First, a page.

Archive for the ‘Analytics’ Category

17
Oct
   

“Big data” has always been a favorite subject of discussion among the Aster Data team. We’ve been talking about big data at least since 2009, long before the term became burning-hot. The big data hype has confused many organization (and vendors) in the market about the best technology or method to solve their analytical business problems.

However, our vision hasn’t changed: from the time we founded the company in 2005 to today where we are part of the Teradata family. Teradata Aster continues to lead the market with technology innovations and reference architectures which provide clear guidance and deliver significant business value to our customers

Today, we are pushing the limits of analytical technology once more, by launching the Teradata Aster Big Analytics Appliance. The Big Analytics Appliance is a unique machine that can help enterprises see their business in high-definition. By harnessing all existing and new data types in the enterprise, we enable organizations to leverage our powerful SQL-MapReduce framework and business-ready analytics & apps which solve specifics business problems in marketing attribution, fraud detection, graph analysis, pattern analysis, and much more. It unleashes the creativity of bright analysts to go discover new insights to help their organizations grow revenue and create sustainable competitive advantage.

So what is the Big Analytics Appliance? It’s five things in one box:

  1. Aster + Apache Hadoop (100% open source via the Hortonworks HDP distribution), fully integrated in one box
  2. ANSI-standard SQL and next-generation MapReduce, fully integrated
  3. More than 50 ready-to-use MapReduce  apps, to deliver immediate business value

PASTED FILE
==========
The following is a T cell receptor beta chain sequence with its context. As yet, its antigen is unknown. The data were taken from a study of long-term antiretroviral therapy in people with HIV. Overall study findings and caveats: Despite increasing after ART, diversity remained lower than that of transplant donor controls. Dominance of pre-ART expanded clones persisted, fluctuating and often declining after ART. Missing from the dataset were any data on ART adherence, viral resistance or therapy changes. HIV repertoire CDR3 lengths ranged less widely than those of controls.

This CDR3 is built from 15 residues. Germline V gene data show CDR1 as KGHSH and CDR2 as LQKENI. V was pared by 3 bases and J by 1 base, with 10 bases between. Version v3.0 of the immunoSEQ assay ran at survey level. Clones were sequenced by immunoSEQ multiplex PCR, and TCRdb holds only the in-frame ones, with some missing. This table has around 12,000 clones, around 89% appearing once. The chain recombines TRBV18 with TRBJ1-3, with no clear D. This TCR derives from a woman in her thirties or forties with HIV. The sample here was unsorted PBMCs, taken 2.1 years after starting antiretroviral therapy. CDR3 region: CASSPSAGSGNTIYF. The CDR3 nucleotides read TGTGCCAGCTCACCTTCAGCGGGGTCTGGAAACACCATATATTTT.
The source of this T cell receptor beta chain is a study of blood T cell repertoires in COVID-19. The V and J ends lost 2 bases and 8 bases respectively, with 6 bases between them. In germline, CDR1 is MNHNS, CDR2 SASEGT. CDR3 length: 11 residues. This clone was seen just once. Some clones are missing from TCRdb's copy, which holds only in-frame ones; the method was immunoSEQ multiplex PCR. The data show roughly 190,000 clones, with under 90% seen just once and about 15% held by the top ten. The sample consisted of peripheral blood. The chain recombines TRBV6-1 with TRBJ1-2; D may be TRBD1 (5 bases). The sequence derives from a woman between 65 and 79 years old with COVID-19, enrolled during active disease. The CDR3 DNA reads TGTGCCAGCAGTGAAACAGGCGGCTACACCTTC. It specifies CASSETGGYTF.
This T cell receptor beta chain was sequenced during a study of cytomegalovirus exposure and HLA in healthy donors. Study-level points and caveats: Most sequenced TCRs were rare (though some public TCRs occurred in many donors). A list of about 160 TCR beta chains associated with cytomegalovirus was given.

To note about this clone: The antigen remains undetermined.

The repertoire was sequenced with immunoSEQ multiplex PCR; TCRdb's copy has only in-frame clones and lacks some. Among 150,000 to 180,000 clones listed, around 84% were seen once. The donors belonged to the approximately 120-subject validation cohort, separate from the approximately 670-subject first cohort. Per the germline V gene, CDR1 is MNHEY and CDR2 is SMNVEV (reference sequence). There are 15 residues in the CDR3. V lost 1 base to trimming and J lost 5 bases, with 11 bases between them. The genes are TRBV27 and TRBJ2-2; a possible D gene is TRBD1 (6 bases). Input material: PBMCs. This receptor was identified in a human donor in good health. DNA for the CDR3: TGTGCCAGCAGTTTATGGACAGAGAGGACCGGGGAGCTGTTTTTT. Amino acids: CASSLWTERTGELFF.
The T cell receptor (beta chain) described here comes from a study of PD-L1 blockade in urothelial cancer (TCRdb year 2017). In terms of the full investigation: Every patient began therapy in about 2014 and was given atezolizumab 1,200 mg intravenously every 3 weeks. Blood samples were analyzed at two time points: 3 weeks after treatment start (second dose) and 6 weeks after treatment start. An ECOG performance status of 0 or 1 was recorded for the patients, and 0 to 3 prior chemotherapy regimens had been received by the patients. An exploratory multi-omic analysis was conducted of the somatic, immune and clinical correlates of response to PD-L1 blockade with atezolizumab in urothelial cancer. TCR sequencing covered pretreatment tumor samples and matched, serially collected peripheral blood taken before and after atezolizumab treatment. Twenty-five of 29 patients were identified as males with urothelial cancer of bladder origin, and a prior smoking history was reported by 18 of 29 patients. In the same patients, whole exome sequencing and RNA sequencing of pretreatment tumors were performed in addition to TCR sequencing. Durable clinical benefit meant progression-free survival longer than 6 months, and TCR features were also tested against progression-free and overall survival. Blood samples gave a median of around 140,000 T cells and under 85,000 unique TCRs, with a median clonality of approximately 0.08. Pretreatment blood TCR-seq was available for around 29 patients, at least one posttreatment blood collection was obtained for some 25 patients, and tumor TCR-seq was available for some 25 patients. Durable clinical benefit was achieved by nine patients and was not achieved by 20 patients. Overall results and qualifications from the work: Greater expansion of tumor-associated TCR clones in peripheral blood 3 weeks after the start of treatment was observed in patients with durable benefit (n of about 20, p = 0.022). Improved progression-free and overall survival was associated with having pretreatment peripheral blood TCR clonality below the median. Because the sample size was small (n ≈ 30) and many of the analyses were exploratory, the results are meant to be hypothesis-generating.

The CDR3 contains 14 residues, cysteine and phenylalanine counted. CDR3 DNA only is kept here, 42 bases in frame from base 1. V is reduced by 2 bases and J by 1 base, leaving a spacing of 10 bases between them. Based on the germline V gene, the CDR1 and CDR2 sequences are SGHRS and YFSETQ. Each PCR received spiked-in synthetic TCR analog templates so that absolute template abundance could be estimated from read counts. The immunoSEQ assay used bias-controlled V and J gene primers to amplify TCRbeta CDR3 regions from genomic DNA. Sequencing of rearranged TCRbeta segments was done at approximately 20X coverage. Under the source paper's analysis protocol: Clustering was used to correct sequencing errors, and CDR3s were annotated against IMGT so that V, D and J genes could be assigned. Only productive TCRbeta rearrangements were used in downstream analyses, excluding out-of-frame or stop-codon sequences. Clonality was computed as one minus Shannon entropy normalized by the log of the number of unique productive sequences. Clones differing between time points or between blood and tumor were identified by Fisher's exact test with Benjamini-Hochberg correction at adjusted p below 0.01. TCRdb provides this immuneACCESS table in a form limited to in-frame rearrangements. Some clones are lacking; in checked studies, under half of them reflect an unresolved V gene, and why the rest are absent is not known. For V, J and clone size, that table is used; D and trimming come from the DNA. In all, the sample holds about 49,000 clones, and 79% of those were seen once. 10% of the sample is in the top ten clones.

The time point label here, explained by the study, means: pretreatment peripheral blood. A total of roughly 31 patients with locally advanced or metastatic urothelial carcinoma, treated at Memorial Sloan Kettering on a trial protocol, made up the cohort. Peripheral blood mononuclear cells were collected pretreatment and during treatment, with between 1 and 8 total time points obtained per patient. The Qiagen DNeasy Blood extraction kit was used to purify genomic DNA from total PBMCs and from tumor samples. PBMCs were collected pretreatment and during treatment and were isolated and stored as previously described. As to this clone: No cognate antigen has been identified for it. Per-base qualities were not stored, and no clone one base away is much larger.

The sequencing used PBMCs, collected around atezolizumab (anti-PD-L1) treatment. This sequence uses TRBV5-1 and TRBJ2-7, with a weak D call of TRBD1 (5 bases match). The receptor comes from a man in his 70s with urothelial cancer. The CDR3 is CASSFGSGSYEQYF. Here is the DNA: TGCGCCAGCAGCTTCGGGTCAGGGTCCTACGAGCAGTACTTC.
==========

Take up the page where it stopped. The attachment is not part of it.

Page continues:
4. Full ecosystem connectivity for both Aster and Hadoop; with BI, ETL and other existing IT systems
  5. The latest-generation, most efficient hardware platform, specifically optimized for Aster, Hadoop, and Big Analytics

Loyal to our Stanford roots, the appliance comes in Cardinal-red color!

Teradata Aster Big Analytics Appliance

The Big Analytics Appliance packs a long list of essential and unique technologies, including:

  • SQL-MapReduce®,  industry’s only true SQL/MapReduce integration
  • SQL-H™, industry’s only ANSI-standard SQL and Hadoop integration
  • Teradata Viewpoint, the most advanced database monitoring platform now extended to Aster and Hadoop
  • Teradata TVI a very sophisticated hardware support and failure prevention software, now ported to Hadoop as well as to Aster
  • Infiniband network interconnect - makes ultra-high-performance connectivity between Aster and Hadoop, as well as scalability, a non-issue
  • Small factor disk drives and dense enclosures - make this appliance one of the most dense and space-efficient big data platforms in the market

And, of course, everything in this appliance is packaged, integrated, pre-tested and supported by Teradata - the most trusted brand in data management and analytics.

I also want to take a moment to talk about our Unified Data Architecture vision for the enterprise. When most vendors out there talk about big data at a very high level without explaining where it fits and how it relates with traditional technologies like data warehousing, we decided to do the hard work of figuring out how different technologies complement each other and for what purpose. The result of that was the diagram below that showcases how Teradata, Aster & Hadoop can work together in tandem to provide a complete data solution for enterprise environments:

Teradata Unified Data Architecture

We also went one step further and now have a matrix that explains what technology (or technologies) are more appropriate for what use case - given a workload/use case and a specific type of data. The result of that exercise is below:

Processing as a Function of Schema Requirements by Data Type

When To Use Which Technology? The best approach by workload and data type